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Kentucky Bourbon stocks reach 46-year high

More than 7.5 million barrels of Bourbon are maturing in Kentucky – equivalent to almost two barrels for every person living in the state, according to the Kentucky Distillers’ Association (KDA).

Bourbon industry “remains the highest-taxed of all 536 manufacturing industries” in Kentucky

The total number of all barrels, which include those filled with Bourbon, brandy and other spirits, reached 8.1m – the highest amount since 1971.

The tax assessed value hit a record high of US$3 billion, with the amount of barrel taxes paid by distillers reaching US$23m.

The new ‘Bourbon without Borders’ law, which allows Kentucky distillery visitors to ship bottles they buy home, could see the figures increase further.

“Kentucky’s economy will benefit as more states pass similar reciprocal laws, allowing us to send our signature spirit around the country,” KDA president Eric Gregory said.

However, the new figures were reported before several countries enacted retaliatory tariffs on Bourbon. Gregory said the association is “still working to understand the actual impacts of those tariffs, and remain hopeful that it’s a short-term issue that will be resolved soon”.

Tax burden

Visitors to the KDA’s Kentucky Bourbon Trail and Kentucky Bourbon Trail Craft Tour distilleries have grown by 314% in the last 10 years.

However, the KDA said the Bourbon industry in Kentucky “remains the highest-taxed of all 536 manufacturing industries in the state”.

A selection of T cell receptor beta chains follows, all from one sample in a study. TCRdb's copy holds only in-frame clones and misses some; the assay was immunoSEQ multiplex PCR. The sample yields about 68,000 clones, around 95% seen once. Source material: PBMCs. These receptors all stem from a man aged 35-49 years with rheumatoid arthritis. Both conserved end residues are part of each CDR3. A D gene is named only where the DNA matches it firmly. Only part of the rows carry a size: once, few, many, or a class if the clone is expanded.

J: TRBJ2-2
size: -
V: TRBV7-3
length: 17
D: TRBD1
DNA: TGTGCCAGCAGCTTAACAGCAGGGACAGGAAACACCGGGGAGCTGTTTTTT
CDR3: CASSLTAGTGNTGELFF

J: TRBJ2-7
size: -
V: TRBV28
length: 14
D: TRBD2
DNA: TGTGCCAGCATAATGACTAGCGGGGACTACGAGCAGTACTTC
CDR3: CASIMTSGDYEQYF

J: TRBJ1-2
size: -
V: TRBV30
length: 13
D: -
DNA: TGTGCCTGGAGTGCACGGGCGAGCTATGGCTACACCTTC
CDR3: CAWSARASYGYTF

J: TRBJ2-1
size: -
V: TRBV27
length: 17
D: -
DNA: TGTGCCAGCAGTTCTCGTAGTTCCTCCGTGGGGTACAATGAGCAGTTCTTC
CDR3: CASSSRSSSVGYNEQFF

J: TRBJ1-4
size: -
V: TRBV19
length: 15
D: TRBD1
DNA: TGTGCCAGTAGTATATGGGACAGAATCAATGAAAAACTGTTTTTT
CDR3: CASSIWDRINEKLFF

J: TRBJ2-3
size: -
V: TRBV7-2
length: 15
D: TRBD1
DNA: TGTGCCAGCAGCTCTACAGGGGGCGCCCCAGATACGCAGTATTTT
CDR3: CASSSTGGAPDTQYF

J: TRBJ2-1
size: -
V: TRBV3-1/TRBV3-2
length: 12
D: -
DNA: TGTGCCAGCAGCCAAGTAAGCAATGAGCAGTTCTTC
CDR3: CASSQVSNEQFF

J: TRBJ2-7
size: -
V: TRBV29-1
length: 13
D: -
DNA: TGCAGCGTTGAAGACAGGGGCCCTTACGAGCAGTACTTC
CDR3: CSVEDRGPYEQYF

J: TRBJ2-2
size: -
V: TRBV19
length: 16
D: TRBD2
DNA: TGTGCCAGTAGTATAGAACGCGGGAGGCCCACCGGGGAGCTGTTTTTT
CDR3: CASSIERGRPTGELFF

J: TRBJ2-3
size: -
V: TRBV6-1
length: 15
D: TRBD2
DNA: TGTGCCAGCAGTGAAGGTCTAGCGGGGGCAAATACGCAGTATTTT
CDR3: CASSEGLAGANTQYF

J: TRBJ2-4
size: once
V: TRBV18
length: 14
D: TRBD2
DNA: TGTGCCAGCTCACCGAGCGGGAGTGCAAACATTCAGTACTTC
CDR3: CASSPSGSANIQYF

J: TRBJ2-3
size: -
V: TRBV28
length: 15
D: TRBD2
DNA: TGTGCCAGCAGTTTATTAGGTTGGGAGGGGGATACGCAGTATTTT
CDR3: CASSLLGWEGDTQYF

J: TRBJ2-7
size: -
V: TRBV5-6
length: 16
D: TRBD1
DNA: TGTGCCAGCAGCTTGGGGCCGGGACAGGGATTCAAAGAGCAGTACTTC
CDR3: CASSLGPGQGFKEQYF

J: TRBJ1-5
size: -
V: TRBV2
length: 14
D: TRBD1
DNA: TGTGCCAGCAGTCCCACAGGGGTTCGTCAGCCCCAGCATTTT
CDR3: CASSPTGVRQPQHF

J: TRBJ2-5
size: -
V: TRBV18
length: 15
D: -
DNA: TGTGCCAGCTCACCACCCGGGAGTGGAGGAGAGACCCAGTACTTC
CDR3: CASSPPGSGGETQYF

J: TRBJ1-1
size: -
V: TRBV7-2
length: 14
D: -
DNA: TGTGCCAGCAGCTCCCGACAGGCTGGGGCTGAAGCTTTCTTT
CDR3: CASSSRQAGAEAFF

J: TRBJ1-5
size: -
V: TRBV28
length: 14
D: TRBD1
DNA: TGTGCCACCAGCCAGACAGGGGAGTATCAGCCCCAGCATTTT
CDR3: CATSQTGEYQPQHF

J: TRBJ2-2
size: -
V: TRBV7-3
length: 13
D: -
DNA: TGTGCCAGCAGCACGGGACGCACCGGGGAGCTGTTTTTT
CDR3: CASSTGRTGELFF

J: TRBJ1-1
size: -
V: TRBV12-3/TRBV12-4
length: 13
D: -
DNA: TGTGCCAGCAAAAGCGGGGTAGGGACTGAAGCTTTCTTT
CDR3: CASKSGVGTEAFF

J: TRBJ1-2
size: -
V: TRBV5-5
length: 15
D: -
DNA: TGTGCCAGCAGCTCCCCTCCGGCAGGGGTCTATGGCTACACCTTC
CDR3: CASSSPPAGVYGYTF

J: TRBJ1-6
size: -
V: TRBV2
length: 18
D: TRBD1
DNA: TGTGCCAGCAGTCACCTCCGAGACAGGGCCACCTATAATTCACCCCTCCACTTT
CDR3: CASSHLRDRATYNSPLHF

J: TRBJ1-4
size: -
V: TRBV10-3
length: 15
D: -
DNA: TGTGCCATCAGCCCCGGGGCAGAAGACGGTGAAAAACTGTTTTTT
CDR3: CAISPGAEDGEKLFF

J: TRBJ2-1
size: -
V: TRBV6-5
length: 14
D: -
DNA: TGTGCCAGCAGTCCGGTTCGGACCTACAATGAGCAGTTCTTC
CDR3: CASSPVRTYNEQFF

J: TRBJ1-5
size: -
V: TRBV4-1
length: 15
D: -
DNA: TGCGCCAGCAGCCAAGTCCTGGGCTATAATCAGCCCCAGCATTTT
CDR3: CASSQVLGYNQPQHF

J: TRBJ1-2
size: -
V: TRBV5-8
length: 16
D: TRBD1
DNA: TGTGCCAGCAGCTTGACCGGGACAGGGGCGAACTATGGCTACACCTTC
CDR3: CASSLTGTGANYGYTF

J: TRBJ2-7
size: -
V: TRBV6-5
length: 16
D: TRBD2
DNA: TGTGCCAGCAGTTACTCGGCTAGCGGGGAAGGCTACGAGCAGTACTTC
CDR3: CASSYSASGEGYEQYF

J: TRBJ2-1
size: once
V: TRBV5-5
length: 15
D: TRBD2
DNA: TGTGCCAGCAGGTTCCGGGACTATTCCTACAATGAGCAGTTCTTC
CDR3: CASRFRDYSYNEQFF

Seven different taxes account for 60% of every bottle. The state is the only place in the world that taxes ageing barrels of spirits.

The Bourbon Barrel Reinvestment Credit, passed by the legislature in 2014, sought to offset the discriminatory barrel tax.

The credit originally worked as intended, with distilleries reinvesting the tax credits into their sites, driving “tremendous growth and milestone barrel inventories”.

However, barrel taxes have risen with the growth, and the non-refundable tax is “far outpacing the amount of corporate income tax credit that’s allowed, particularly since the general assembly lowered the corporate rate last session”, Gregory explained.

“Distillers can’t realise the full benefit of the barrel credit, which means less money they can reinvest for future growth,” he said.

“The legislature took a good first step in reforming the tax code earlier this year, but more needs to be done to incentivise our state’s signature industries.

“We are grateful that policymakers recognise the vital role this homegrown industry plays in jobs, revenue and tourism, but we should not have a tax structure that penalises increased production and capital investment. That’s why the barrel tax credit needs to be refundable or transferrable.

“Today’s barrel inventory numbers prove the importance of Bourbon to the fabric and future of our state. We look forward to working with state leaders to continue this momentum and strengthen Kentucky’s rightful place as the one, true and authentic home for Bourbon and distilled spirits.”

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